Most Wind Star passengers, including the Kenneys, spent the afternoon poking through the old city, with its mammoth Gothic cathedral that dominates the harbor view like a great stone ship. Others rode a tour bus inland past fields of wizened, bushy almond and olive trees up to the medieval mountain town of Valldemossa. Frédéric Chopin and George Sand holed up in a former monastery there in the winter of 1838-1839; when they returned to Paris, Sand wrote some very nasty things about Majorca, thus immortalizing their sojourn there. 

On Ibiza, a smaller Spanish island, the Kenneys headed for one of the white beaches that have helped make the place infamous for hedonistic fun. We charged up the winding path to the cathedral on the hill overlooking the harbor, stopping for the obligatory snapshots of rugged coastline and cobalt water. A tour that included a look at the local salt flats (for extracting salt from sea water by evaporation) kept everybody else out of trouble. 

The highpoint of a day spent entirely at sea--apart from the opportunity to get a French manicure at the Wind Star's beauty salon--was Matthew's cooking demo in the glass-walled café off the main deck. His Moroccan-style crab cakes were the big hit here. The combination of cardamom, cumin and turmeric added a marvelous curry flavor to the fat little cakes, which were bound with heavy cream instead of mayonnaise. ("Mayonnaise doesn't allow the flavor of the spices to come through," Matthew explained.) The craggy brown mountains of Spain's Costa del Sol slid past as the ship made its way toward Málaga. 

Málaga, a town on the Spanish coast, boasts a partially excavated Roman amphitheater, a 16th-century cathedral, plenty of citrus trees (when no one was looking, we stole what turned out to be an excruciatingly sour orange) and a 150-year-old pub, the Old Guard House. At lunchtime, shirtsleeved men and four sturdy-looking women leaned against the Old Guard's beamlike dark wood bar, eating mussels and drinking wine poured from tapped barrels stacked against the wall. 

The Kenneys, meanwhile, had joined a group heading up to the mountain town of Granada, home to the famed Alhambra. They were awed by this Moorish palace, with its gemlike pavilions, intricate stone mosaic-work and magnificent gardens, fountains and pools. "You could hear flowing water everywhere," Kirsten reported, marveling at how sound and sight had come together to intoxicate the senses.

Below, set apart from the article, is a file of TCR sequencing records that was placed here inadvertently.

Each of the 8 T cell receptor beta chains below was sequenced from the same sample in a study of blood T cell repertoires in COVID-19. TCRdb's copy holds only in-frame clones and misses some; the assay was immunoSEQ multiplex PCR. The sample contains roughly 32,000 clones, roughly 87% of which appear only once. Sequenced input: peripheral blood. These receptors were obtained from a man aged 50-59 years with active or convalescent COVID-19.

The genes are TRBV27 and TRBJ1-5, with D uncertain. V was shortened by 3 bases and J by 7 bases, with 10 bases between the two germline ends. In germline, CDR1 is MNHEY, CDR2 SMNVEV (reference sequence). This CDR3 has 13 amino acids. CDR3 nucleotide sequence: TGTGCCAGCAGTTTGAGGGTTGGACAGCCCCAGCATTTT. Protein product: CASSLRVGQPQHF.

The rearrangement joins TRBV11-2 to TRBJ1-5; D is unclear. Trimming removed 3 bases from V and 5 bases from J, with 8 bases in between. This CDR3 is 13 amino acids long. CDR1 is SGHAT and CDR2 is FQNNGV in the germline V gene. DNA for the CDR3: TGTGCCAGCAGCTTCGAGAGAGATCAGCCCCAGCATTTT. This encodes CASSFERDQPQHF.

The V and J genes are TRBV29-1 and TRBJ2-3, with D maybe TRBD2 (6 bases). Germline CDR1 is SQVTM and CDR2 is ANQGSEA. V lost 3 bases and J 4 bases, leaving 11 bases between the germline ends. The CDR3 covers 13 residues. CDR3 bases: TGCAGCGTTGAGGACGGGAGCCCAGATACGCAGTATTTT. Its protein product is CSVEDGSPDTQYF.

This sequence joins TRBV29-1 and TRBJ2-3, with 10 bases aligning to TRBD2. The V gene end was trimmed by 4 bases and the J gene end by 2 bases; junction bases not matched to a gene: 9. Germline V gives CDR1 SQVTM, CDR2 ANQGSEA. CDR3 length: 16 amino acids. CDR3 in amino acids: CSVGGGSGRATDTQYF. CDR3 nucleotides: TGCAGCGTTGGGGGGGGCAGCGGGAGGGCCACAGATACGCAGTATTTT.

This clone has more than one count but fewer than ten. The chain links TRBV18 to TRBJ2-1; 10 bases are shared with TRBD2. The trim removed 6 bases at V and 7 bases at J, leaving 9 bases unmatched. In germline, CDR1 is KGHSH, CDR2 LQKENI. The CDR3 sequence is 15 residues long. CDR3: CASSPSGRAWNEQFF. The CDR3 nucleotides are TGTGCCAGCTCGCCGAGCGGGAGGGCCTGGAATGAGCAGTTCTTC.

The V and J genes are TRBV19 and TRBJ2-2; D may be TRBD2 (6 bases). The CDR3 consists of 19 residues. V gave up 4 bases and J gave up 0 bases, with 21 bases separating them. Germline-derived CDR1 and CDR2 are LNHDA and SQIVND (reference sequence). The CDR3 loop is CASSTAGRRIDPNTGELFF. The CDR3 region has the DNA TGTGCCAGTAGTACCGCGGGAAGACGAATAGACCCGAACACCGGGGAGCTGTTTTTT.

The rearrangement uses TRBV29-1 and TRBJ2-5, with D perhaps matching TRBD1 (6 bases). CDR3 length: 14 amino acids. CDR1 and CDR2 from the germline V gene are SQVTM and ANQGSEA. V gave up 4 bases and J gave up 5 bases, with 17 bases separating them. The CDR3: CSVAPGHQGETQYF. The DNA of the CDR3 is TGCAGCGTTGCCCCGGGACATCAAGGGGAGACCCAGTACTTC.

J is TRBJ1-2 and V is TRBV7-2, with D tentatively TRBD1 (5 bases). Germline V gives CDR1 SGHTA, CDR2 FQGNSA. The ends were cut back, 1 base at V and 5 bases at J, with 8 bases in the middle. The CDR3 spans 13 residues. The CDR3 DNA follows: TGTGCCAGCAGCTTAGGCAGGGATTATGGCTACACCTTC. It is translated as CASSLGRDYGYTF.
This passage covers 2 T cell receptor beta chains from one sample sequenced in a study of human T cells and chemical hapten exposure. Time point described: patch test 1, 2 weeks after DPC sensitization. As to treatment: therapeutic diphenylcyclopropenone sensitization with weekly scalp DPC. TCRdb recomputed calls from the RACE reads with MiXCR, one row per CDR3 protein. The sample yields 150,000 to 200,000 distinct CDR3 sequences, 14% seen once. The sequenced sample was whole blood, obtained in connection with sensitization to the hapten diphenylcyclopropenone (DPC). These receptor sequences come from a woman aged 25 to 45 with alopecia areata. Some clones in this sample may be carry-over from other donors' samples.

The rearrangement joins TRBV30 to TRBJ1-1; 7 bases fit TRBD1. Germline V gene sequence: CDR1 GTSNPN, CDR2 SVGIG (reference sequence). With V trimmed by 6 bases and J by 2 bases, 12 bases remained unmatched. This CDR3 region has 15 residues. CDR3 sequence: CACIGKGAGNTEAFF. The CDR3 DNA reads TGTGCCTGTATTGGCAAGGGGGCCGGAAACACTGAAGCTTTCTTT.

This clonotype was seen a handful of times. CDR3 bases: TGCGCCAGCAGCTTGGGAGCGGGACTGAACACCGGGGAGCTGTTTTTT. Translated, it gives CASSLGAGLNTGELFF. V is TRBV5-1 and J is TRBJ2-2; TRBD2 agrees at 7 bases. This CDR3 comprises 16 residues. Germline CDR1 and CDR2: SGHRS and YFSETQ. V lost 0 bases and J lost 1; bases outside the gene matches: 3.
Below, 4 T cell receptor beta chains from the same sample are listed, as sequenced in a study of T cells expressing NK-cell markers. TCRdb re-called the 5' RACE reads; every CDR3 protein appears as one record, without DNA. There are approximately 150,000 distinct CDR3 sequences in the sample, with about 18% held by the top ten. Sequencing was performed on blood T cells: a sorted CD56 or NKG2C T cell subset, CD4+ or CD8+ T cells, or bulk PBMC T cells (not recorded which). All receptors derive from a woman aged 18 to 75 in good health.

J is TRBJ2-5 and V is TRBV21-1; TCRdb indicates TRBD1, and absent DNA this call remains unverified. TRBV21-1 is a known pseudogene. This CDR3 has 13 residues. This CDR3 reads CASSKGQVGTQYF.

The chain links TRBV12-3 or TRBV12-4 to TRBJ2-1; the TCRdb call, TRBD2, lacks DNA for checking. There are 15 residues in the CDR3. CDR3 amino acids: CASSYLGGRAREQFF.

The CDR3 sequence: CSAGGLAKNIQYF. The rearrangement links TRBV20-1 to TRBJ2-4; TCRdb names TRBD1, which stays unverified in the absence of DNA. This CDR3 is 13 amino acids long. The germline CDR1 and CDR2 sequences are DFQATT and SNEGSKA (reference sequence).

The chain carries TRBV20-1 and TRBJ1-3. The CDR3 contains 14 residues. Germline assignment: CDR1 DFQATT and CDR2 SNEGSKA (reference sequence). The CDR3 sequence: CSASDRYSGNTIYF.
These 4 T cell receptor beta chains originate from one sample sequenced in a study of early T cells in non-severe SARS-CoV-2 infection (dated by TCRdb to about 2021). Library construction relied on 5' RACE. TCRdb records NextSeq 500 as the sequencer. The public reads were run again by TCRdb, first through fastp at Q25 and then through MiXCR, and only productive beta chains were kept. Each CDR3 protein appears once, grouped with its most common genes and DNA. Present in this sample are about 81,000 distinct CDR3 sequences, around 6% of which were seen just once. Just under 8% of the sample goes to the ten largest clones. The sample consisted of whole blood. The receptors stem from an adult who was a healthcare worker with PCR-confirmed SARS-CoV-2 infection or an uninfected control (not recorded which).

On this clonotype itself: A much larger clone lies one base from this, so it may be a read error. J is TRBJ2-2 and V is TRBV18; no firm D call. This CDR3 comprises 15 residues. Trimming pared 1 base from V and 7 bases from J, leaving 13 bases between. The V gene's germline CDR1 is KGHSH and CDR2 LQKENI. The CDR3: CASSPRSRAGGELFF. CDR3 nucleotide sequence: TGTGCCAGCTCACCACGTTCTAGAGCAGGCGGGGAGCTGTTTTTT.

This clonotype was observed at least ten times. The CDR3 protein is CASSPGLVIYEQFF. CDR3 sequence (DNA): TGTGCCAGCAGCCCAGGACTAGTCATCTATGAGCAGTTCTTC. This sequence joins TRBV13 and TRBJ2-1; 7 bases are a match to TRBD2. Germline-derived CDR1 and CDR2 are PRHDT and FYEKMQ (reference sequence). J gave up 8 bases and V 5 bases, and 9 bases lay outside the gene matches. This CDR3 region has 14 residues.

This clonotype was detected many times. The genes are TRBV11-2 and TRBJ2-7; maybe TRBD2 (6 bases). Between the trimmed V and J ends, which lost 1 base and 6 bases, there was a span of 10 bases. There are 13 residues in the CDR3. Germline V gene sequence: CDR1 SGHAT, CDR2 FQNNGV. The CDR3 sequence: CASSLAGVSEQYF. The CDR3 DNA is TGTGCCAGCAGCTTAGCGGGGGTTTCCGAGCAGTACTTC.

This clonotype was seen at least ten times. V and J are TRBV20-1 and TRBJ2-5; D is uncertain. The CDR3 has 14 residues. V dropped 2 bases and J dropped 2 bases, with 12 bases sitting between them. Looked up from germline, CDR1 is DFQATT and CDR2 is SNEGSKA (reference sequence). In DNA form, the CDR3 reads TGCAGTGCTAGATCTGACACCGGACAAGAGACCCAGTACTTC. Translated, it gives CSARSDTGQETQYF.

Permission to dock in Tangier, the next stop on our itinerary, required a "gift" of several cases of Marlboro cigarettes and other dubious acts of international friendship that clearly exasperated our meticulous Belgian purser. Walking through the maze of the old city, we passed a woman with a rooster under her arm and a man with an enormous bundle of intensely green mint over his shoulder. Street vendors sold roasted sweet potatoes, cactus pears, steel wool and a dark goo that our guide told us was shampoo. Matthew returned with a bunch of mint, a pound of almond-studded nougat and a fresh heart of palm, which resembled a cross between a pineapple and a horseradish. 

As we sailed out of Tangier (1492 urging us along), we got one of those photo-op sunsets, with the sky turning a gentle mauve, then a violent pink, over the Moroccan city. We'd spend the next day at sea en route to Lisbon, the last stop on the trip. Which gave Matthew plenty of time to finish his book, brew up some mint tea and figure out what to do with that odd-looking heart of palm. 

Thomas Mikolasko, the general manager of Matthew's and Monzù, chose wines to accompany Kenney's recipes.

Published February 1998